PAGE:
- Politico studies that Russian-funded Facebook advertisements promoted anybody who would possibly minimize into Hillary Clinton’s assist, together with Democratic rival Bernie Sanders and Green presidential hopeful Jill Stein, in addition to Donald Trump: ” … The advertisements present a difficult effort that didn’t essentially hew to selling Trump and bashing Clinton. Instead, they present a need to create divisions whereas generally praising Trump, Sanders and Stein.” Politico cites its supply as “a person with knowledge of the ads.”
- Not extensively reported at the time, maybe important now: the Daily Beast appears again at Ukranian complaints a few years in the past that anti-Russian posts on Facebook had been shut down when organized troll campaigns flagged them as hate speech or porn. Facebook CEO Mark Zuckerberg blew the considerations off, at the time. (The story recollects one in Wired again in June that prompt that Russia was utilizing Ukraine to check out cyberwar ideas and that we might be sensible to pay very shut consideration.)
- Defense One appears again at a giant-scale cyberattack on Estonia on 2007. “Russia denied any involvement, but Estonia didn’t believe it … The attacks made Estonia more determined than ever to develop its digital economy and make it safe from future attacks. ‘I think every country should have a cyber war,’ says Taavi Kotka, the government’s former chief information officer.”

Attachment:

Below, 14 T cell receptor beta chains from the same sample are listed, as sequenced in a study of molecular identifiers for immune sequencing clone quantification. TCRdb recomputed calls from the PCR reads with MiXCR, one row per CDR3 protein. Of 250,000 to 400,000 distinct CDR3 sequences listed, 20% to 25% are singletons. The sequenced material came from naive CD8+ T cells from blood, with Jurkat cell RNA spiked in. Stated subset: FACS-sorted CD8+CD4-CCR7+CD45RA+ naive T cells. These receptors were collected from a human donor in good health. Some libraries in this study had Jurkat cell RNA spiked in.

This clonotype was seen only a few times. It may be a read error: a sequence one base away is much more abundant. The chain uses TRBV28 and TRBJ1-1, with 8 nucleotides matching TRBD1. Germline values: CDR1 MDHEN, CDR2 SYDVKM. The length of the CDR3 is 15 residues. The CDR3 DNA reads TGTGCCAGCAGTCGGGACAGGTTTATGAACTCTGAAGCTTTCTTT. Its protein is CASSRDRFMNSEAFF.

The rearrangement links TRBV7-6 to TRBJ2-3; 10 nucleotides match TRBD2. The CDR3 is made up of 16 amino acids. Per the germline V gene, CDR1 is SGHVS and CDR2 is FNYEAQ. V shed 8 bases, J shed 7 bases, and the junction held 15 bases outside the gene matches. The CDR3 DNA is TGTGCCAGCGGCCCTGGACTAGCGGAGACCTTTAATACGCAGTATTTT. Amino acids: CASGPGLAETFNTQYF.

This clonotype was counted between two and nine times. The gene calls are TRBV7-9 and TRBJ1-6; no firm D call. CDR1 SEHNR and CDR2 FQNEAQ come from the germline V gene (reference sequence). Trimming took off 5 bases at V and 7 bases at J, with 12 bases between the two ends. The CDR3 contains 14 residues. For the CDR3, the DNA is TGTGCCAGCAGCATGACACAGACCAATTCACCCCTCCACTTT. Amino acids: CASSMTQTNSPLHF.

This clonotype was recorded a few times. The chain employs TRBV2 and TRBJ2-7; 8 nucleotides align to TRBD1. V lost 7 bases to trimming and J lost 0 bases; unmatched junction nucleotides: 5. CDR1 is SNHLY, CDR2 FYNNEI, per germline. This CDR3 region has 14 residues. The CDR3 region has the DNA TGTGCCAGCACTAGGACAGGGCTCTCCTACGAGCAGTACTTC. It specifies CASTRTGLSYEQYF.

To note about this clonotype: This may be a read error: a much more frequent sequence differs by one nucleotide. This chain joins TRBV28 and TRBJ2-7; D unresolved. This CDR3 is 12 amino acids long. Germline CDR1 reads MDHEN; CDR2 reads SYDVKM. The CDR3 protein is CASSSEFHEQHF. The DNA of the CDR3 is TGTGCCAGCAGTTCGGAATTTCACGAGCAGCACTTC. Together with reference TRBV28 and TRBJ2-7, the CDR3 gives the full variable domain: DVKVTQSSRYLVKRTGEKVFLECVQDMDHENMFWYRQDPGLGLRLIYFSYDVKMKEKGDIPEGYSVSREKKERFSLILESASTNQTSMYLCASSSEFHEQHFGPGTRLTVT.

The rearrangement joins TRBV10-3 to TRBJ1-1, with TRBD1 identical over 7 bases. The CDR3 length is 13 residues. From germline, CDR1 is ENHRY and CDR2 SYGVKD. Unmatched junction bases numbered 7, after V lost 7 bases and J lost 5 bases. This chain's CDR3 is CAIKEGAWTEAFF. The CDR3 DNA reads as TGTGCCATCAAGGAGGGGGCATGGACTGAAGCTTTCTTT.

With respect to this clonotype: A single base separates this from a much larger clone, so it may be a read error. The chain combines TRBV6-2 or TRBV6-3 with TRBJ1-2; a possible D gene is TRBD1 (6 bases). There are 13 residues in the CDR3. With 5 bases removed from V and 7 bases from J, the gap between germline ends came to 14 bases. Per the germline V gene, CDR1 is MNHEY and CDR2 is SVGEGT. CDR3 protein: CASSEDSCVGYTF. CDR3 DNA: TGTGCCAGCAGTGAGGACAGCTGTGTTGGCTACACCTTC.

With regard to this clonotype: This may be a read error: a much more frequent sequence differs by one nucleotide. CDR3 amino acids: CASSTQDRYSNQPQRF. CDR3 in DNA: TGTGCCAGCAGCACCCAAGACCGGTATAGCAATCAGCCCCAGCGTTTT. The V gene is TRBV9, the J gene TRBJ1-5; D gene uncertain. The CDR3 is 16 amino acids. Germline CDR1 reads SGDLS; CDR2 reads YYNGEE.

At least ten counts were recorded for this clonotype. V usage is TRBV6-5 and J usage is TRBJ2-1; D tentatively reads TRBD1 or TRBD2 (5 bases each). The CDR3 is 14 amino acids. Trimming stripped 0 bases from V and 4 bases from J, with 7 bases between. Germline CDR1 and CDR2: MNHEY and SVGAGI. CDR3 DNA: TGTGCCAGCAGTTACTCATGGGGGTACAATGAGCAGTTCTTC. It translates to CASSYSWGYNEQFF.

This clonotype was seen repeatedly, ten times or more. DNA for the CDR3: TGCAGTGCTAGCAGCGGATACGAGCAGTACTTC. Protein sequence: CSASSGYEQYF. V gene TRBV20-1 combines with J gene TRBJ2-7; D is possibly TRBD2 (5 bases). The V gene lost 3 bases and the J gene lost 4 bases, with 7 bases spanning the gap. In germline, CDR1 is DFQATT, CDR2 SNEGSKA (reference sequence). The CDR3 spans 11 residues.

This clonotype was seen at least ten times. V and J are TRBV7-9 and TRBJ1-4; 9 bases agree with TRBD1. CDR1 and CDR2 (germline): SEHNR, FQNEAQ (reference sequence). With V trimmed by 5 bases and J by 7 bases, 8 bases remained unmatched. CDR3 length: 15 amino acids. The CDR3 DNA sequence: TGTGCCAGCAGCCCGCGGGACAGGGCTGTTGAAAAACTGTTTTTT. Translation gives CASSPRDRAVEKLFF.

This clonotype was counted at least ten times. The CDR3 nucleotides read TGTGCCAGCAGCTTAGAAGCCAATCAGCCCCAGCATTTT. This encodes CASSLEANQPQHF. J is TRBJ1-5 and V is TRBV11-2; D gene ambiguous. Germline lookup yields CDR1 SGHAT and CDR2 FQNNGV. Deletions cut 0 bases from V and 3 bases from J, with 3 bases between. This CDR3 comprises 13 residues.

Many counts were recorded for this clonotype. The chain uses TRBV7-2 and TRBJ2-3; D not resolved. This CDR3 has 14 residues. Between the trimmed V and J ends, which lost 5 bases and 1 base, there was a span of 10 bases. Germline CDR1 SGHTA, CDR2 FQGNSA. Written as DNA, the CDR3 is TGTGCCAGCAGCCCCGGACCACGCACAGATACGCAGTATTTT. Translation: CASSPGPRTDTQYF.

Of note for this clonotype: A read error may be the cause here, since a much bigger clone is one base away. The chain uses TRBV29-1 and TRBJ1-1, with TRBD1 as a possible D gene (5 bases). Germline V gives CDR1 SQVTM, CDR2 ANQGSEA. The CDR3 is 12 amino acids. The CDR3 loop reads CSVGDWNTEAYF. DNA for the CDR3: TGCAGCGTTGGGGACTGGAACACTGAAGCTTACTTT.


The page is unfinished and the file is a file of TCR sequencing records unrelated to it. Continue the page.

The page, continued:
- The Atlantic Council’s Digital Forensic Research Lab has some put up-sport evaluation of disinformation in Sunday’s elections in Germany. It appeared to be designed to spice up the far-proper AfD, which at 12.5 per cent of the vote did very properly, for a fringe social gathering. It featured an AfD marketing campaign on the social community VK, a Russia-based equal of Facebook that has many customers in Germany, and a social media marketing campaign round alleged voter fraud. Its poster youngster was an imaginary ballot employee who tweeted that she was trying ahead to invalidating ballots solid for the AfD. (DFRLab traces the account’s profile image to an actress in Pakistan.)
- The New York Times has a lengthy examine how tradition battle-pushed distorted studies of a intercourse crime in Twin Falls, Idaho, fuelled by anti-Muslim bloggers, despatched the city into chaos.
- Facebook stated this week that it will make political advertisements on the platform extra clear. But in ProPublica, Julia Angwin argues that it doesn’t go so far as it might. A web page can purchase an advert, for instance, but the proprietor of the web page and its funding might nonetheless be opaque. Also, Facebook will get to outline what counts as ‘political advertising’ on its platform and what doesn’t. WNYC’s interview with Angwin about what Facebook has and hasn’t finished, and will do, is right here: “The truth is we haven’t had an election where you could automate your lying … and never have anyone see or know about it.”
- War on the Rocks reminds us that there’s nothing new in the thought of state-sponsored disinformation focusing on different international locations’ elections, simply the type it’s now taking leveraging social media.
- In politics, “Dramatic lies do not always persuade, but they do tend to change the subject — and that is often enough,” writes Tim Harford in the Financial Times. ” … The very means of rebutting the falsehood ensures that it is repeated again and again. Even somebody who accepts that the lie is a lie would discover it a lot simpler to recollect than the reality.”